Date of Award
This graduate research project entitled, "Emotional Freedom for the Christian Though Communication: A Study Course for Adults," contains four chapters of basic information under the major headings of accepting, understanding, living with, and communicating with one's emotions. This process within the headings as adapted from James C. Coleman's Psychology and Effective Behavior in which her explains the steps to mastery of emotions as follows: (1) understand and accept them, (2) function with them and not against them, and (3) find constructive ways to express them. The practical outgrowth of these four chapters is the final chapter, a study course for adults. Therefore, these two sections combined fulfill the primary purpose of the paper which is the prepare a guide to be used in teaching about the communication of emotions or feelings in the church setting. The ultimate aim us building healthy personalities and relationships.
Chapter two deals with a Christian's acceptance of his emotions through a discussion of the relationship to the image of God in man, to sin, and to the new life. The chapter is written from the Wesleyan-Arminian perspective. It is determined that emotions are a part of the natural image of God in man and therefore a part of that creation from the beginning. In addition, because of the fall, it is evident that emotion is affected by original sin, but is not actual sin until an actual choice is made in that direction regarding that emotion. Lastly, it is emphasized that the Christian has freedom in his emotional life through the Holy Spirit as he is no longer under the power of sin. He can grow in grace.
Chapter three deals with the understanding of emotions in the areas of their nature, misuse, and relationship to thoughts and values. For the Christian to know the meaning of emotion. the physical aspects of it, its development and patterns enables him to recognize emotion for what it is and deal with it accordingly. A presentation of the misuse of emotion with particular emphasis on defense mechanisms and games people play, gives one the opportunity to evaluate himself and how he deals with is emotions and reality. The final discussion of thoughts and values reinforces the idea that Christians do have a measure of control over their emotional reactions. This knowledge is presented in order to reduce inhibitions toward emotions and its expression.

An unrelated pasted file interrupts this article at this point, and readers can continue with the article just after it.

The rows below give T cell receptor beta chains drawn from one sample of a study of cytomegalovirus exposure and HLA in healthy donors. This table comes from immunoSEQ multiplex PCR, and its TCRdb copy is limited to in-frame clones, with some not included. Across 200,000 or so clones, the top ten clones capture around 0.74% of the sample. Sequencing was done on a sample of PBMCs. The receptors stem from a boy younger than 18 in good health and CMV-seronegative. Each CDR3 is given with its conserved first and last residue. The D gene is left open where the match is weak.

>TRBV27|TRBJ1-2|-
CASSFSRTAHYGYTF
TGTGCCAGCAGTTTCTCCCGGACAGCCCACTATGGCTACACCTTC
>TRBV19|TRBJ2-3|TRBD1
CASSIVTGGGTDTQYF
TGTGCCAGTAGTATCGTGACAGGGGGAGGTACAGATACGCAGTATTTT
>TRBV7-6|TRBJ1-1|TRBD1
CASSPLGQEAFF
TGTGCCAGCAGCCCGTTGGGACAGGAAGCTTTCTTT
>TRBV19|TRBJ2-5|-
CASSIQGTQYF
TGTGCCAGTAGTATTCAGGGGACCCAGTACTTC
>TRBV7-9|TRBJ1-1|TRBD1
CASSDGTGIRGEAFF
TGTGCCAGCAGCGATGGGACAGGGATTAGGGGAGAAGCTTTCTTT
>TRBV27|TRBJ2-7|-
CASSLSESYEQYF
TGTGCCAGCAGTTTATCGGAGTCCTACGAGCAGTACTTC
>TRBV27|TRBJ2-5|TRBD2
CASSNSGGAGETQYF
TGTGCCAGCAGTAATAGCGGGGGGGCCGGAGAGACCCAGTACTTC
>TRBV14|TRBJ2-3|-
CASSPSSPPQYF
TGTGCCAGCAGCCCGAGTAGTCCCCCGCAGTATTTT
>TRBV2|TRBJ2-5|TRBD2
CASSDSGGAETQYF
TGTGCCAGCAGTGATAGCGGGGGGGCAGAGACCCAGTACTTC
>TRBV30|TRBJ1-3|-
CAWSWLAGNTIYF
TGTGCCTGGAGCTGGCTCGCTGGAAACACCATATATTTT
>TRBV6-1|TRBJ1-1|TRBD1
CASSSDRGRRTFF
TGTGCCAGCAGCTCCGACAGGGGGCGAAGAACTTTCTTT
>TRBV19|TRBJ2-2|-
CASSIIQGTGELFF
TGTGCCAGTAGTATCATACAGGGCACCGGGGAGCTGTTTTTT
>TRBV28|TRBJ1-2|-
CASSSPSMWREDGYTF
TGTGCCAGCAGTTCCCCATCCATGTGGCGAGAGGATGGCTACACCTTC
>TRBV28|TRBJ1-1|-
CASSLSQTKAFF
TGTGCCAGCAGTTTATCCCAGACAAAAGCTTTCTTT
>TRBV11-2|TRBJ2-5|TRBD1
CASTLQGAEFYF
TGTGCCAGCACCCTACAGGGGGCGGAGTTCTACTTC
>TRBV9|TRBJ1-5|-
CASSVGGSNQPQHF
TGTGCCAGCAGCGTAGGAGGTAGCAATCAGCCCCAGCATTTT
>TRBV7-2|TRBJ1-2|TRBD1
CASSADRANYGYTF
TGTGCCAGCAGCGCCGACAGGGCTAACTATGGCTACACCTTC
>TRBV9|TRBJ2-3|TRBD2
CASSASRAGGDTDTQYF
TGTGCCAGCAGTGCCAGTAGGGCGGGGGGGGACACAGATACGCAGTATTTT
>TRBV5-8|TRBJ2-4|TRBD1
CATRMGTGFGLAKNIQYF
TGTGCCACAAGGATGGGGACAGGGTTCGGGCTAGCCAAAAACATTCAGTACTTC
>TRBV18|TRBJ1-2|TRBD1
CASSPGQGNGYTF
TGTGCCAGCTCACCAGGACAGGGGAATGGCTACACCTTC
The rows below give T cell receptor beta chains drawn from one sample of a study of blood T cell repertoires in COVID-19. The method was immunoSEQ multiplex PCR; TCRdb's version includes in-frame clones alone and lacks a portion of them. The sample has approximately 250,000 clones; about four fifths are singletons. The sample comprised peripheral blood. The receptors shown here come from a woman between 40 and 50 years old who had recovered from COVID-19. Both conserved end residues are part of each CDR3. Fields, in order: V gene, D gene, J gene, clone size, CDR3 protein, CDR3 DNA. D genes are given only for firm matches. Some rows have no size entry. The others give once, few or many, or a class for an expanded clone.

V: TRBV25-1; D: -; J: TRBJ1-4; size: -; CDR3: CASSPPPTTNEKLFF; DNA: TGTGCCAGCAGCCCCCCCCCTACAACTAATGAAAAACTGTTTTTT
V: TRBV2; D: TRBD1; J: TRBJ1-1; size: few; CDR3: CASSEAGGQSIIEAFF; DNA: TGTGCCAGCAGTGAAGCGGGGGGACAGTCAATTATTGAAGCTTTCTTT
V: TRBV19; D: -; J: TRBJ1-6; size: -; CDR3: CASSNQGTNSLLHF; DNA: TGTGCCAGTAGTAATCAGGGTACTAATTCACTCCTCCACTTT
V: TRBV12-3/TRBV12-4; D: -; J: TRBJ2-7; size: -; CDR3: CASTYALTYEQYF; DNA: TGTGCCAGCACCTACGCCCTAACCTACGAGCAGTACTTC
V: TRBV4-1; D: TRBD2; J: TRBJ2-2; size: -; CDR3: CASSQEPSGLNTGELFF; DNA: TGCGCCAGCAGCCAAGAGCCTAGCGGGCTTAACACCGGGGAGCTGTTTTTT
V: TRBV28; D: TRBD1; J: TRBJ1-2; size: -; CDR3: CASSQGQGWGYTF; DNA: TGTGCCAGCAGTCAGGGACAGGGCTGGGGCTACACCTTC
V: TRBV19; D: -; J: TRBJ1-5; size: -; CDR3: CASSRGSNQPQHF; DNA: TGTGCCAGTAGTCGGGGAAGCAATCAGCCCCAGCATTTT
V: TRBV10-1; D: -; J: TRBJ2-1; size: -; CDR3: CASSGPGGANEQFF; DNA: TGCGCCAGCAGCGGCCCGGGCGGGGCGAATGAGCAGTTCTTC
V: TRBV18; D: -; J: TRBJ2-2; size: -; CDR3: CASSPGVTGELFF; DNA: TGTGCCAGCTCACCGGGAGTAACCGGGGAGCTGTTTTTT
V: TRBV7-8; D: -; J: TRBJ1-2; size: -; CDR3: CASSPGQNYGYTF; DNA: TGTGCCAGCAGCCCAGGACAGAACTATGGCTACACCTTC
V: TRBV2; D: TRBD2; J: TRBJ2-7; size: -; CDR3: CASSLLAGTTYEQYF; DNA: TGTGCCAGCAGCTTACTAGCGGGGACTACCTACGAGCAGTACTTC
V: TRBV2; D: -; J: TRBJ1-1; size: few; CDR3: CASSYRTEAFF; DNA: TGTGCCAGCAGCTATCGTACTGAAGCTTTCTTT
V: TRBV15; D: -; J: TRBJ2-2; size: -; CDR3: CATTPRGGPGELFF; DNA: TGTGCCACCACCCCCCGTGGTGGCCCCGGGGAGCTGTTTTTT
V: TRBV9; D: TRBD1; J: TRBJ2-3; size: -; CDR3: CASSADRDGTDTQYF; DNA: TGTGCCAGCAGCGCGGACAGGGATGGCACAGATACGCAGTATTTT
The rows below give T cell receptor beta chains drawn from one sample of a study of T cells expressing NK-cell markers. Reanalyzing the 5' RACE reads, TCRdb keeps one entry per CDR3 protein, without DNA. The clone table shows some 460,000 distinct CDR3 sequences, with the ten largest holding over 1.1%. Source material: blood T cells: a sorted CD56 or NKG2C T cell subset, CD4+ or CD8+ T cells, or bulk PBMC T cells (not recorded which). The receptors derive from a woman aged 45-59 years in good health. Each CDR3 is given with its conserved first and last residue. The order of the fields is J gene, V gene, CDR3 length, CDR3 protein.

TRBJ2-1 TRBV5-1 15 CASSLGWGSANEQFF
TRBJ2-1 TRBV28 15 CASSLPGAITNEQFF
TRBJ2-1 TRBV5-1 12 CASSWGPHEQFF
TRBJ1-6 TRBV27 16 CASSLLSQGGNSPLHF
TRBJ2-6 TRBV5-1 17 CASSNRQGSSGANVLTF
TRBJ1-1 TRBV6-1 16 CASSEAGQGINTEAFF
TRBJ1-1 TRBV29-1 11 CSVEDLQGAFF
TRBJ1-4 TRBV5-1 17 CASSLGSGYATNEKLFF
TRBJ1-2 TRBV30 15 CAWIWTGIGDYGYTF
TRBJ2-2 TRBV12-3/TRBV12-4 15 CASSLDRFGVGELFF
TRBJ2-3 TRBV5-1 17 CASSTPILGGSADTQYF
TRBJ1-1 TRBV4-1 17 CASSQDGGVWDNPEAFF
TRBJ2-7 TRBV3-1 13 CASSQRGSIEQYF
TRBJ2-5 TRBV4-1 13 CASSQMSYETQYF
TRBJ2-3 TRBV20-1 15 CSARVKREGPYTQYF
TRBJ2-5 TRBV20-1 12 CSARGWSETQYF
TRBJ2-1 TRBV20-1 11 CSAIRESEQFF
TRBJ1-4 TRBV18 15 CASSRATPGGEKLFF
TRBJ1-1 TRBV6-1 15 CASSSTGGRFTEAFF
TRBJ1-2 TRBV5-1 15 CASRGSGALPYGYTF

Chapter four focuses on living with emotions. The emphases are on growth toward wholeness, the use of choice, and verbal expression. Descriptions of wholeness are provided to allow the Christian to relate this to his growth in Christlikeness. In the area of emotion, the process of growth toward freedom of emotional expression is discussed. The power of choice is emphasized for the Christian and elaborated in choosing to be real to trust and risk, to be private, to be responsible, and choosing to change. Expression of emotion is explained as a necessity for man and encouraged as a life-style.
Chapter five explores constructive ways of communication emotion as discussed by selected authors. It focuses on communication as the constructive way of dealing with emotion. The work of the following authors is resented: John Powell, Thomas Gordon, William Piestsch, Virginia Satir, David Augsburger, and George Bach. These authors advocate emotions and feelings as normal and natural and require an honest sharing of feelings for effective communication. In addition, communication requires a nonjudgmental attitude and a type of listening in which one can restate of clarify a message (feeling and content) to the speaker's satisfaction. Emotional freedom and good relationships result.
Chapter six contains the study course which is a practical, Biblical application of the body of the study. The topical and relational Bible studies are divided into these units: (1) to love God, (2) to love self, and (3) to love others. The eight lessons are designed to complete the entire learning process including fellowship, approach, exposition and response, and conclusion and decision as the four parts of the hour. The learner is active in discover and guided actively by the teacher toward life application. The learner is able to practice the communication process. Teacher instructions and materials are included.
This study on emotional freedom is designed to teach the Christian about his emotions and give him a way of living constructively with them. It is mean to enable him to build effective relationships and in addition to enable him to serve as an effective "lay-counselor" to his fellowman.
Jerke, Bonnie, "Emotional Freedom for the Christian Through Communication: A Study Course for Adults" (1976). Western Evangelical Seminary Theses. 196.